Marcel Lajos Breuer was born in 1902 in the provincial city of Pecs, Hungary. He studied and later taught at the Bauhaus, in Weimar and Dessau in the twenties, where he met Walter Gropius, Le Corbusier and Mies van der Rohe. These three older giants of the era were to have a life-long influence on Breuer.
Due to the rise of the Nazi party, he left Germany in 1935 and joined Gropius in London. By this time Breuer was one of the best-known designers in Europe. Aside from a residence, two apartment buildings and some competition entries, he was known mainly for his invention of tubular steel furniture, in particular the Wassily Chair, designed in 1925 for Wassily Kandinsky and inspired partly by bicycle handlebars.
In 1937 Gropius asked him to join Harvard’s architecture faculty and together they revolutionized American architectural design during WWII, training a whole generation of soon-to-be famous architects. In 1946 Breuer moved to New York and started his own practice, where he continued to pursue residential projects and eventually, institutional ones, including New York’s Whitney Museum, UNESCO Headquarters in Paris and Flaine, a ski-town in the French Alps.
In 1968 he won the AIA’s Gold Medal and the first Jefferson Foundation Medal that cited him “among all the living architects of the world as excelling all others in the quality of his work.”
Breuer first came to Wellfleet circa 1944 looking for Serge Chermayeff. Jack Phillips sold him a piece of land on Williams Pond. Breuer designed two identical houses (based on his simple vacation house prototype), one for himself and one not far away on Long Pond for his close friend and Bauhaus cohort, Gyorgy Kepes. He executed two more variations on this prototype in Wellfleet and planned a community of five of that same prototype which was never realized.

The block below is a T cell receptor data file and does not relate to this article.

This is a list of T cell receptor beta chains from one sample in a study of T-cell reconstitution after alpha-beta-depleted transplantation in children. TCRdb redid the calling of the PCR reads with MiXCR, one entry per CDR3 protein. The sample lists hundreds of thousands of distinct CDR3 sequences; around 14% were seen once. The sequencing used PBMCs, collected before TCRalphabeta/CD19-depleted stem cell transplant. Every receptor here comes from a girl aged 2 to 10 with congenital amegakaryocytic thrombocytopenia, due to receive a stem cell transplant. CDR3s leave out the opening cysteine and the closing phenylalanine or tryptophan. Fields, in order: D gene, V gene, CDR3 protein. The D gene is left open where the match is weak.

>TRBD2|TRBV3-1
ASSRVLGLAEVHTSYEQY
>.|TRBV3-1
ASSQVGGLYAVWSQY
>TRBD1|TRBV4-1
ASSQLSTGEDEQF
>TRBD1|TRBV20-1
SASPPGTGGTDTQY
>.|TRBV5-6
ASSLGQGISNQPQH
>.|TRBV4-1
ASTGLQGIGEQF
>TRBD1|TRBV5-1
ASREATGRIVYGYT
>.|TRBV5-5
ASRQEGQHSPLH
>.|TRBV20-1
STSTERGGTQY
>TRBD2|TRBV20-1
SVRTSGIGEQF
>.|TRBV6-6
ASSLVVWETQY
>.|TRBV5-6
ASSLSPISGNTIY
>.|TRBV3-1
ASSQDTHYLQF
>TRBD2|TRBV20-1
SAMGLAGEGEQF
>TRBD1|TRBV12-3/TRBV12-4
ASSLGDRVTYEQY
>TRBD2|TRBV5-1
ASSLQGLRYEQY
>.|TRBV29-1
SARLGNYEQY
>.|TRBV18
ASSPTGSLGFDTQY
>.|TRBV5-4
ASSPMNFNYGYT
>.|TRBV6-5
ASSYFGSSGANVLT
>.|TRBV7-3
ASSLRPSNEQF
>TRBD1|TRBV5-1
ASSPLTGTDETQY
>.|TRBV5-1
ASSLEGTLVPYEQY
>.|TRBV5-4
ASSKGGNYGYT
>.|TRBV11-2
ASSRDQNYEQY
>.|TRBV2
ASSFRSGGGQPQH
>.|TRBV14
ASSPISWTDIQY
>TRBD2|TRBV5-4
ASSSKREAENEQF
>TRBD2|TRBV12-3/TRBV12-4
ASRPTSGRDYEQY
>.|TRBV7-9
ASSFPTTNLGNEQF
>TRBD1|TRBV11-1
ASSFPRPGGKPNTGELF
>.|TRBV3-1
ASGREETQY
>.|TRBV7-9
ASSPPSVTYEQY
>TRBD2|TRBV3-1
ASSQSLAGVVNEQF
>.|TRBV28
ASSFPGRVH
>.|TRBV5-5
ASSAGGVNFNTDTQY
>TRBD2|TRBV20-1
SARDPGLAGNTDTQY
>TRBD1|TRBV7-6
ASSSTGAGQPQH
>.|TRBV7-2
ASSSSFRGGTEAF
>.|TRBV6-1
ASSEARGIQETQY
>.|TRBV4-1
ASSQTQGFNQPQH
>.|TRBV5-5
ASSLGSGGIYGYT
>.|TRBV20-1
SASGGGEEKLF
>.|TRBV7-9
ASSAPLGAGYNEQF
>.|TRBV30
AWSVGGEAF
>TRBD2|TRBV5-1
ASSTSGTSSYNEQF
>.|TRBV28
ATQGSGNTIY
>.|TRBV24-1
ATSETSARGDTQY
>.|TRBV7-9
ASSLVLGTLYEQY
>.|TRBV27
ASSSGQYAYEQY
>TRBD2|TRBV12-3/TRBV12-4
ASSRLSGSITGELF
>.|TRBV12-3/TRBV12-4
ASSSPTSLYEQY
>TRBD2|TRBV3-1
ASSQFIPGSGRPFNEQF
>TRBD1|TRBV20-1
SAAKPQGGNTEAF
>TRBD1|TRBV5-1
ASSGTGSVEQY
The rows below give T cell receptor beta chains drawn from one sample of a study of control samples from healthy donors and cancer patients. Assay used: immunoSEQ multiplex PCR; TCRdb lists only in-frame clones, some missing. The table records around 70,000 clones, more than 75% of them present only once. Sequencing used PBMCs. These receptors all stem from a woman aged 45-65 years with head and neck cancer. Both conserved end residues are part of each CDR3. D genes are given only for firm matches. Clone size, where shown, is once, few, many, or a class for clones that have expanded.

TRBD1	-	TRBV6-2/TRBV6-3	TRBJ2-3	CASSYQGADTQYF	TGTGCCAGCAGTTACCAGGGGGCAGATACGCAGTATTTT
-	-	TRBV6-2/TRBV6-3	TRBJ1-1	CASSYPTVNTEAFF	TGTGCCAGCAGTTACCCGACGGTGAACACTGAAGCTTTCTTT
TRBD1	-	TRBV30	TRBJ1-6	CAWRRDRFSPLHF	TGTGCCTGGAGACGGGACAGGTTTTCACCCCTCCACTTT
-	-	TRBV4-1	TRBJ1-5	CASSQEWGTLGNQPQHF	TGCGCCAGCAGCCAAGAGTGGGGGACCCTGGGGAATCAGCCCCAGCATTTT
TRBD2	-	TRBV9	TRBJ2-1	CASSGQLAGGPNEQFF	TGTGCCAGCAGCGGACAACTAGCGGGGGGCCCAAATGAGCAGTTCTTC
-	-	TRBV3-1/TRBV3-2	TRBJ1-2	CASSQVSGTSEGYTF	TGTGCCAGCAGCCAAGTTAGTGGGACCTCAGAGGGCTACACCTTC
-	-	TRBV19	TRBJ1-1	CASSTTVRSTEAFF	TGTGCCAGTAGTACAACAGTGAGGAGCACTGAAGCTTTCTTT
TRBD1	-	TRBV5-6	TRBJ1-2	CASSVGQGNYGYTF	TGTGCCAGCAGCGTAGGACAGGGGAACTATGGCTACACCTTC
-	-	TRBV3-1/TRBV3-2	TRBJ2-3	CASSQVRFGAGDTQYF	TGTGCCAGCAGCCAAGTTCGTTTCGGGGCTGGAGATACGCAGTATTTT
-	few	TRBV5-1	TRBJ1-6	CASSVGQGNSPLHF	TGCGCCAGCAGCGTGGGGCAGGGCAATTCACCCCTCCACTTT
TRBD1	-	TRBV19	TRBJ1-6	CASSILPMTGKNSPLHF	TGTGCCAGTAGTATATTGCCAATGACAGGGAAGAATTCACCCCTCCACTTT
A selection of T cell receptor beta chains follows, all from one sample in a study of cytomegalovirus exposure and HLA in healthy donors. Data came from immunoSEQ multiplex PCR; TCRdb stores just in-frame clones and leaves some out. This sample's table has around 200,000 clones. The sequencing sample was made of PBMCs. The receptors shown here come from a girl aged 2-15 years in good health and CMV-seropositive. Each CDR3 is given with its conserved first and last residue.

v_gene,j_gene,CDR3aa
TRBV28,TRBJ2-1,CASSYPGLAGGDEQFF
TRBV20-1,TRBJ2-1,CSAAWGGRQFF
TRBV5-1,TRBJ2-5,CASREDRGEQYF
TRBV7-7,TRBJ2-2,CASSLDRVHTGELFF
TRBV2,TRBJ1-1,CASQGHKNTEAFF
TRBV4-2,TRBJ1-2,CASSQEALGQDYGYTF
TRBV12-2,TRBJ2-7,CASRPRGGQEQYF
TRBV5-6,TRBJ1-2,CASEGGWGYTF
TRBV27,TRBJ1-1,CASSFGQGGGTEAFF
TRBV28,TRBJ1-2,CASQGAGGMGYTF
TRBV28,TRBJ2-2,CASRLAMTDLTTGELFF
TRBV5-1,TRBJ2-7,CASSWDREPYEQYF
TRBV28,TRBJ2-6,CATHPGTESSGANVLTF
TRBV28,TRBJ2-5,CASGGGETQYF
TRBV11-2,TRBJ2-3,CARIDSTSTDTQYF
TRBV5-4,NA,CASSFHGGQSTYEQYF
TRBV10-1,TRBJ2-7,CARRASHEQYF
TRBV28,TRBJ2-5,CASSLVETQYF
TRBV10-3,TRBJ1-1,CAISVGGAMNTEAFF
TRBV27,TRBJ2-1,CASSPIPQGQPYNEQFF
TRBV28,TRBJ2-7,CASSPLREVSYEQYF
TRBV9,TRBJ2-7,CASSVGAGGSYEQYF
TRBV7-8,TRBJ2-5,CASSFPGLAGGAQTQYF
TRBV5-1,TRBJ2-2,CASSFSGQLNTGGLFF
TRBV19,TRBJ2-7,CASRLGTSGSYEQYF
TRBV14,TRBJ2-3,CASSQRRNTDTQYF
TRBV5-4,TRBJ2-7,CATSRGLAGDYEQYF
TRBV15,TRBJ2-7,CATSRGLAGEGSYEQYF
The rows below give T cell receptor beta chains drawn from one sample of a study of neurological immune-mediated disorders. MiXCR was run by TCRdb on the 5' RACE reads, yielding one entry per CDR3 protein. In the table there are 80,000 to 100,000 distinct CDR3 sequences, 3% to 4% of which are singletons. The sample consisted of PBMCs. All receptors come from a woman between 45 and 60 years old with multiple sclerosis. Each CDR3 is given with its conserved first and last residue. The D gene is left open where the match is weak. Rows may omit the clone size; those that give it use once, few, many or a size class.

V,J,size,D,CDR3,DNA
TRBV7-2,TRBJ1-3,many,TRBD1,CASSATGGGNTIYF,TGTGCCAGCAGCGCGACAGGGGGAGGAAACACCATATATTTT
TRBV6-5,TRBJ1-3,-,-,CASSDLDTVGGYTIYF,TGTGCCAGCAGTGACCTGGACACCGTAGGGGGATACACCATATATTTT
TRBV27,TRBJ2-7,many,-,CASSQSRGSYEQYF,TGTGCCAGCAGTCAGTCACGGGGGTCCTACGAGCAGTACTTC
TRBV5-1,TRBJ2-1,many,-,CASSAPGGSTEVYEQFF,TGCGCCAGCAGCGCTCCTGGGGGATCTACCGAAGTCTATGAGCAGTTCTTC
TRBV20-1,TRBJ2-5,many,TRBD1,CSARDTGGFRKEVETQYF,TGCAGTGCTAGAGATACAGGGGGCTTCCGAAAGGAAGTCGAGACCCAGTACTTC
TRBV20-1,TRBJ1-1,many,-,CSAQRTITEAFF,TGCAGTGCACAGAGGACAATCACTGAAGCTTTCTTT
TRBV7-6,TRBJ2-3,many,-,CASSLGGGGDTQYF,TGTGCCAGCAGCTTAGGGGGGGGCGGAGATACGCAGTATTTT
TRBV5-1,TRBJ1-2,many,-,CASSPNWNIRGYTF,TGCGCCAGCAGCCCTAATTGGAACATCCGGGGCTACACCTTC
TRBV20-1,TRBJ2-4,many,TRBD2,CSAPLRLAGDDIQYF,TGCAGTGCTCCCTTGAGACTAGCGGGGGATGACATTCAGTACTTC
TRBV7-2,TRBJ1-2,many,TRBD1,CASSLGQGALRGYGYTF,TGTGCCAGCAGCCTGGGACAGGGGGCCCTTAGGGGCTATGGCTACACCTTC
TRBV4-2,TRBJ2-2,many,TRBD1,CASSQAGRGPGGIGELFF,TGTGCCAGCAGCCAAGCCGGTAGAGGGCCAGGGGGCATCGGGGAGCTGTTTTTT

Breuer (Lajko to his friends) and his wife Constance fell in love with Wellfleet, made many close friends, and spent summers there for the rest of their lives. He retired in 1976 and died in New York in 1981 after a long illness. He is buried under the pines next to his house in Wellfleet. The spot is marked by a simple stone that he and his partner, Herbert Beckhard, brought back from a trip to Japan.
Projects on the Outer Cape Cottage Community, Wellfleet 1945 (unbuilt)
Kepes Cottage, Wellfleet
In 1945 Breuer conceived a small
community of cottages between Higgins, Herring and Slough Ponds in
Wellfleet based on a house prototype he had developed a couple of years
earlier. This prototype was a simple, shed roofed volume that he was
to re-work in many later projects. In this version it is sided with
plywood and has a porch and sun shade suspended from cables. Although
the cottage community was not built, Breuer executed four versions
of this prototype in Wellfleet, including one for his own family, in
1948-49, and one not far away for his friend Gyorgy Kepes. The Cape's
climate and insect life necessitated a roofed, screened porch and tongue
and groove cedar siding over the plywood in the built versions. Breuer's
and Kepes’ cottages were built simultaneously, and the builder,
Ernie Rose, said that because they were identical, he could build both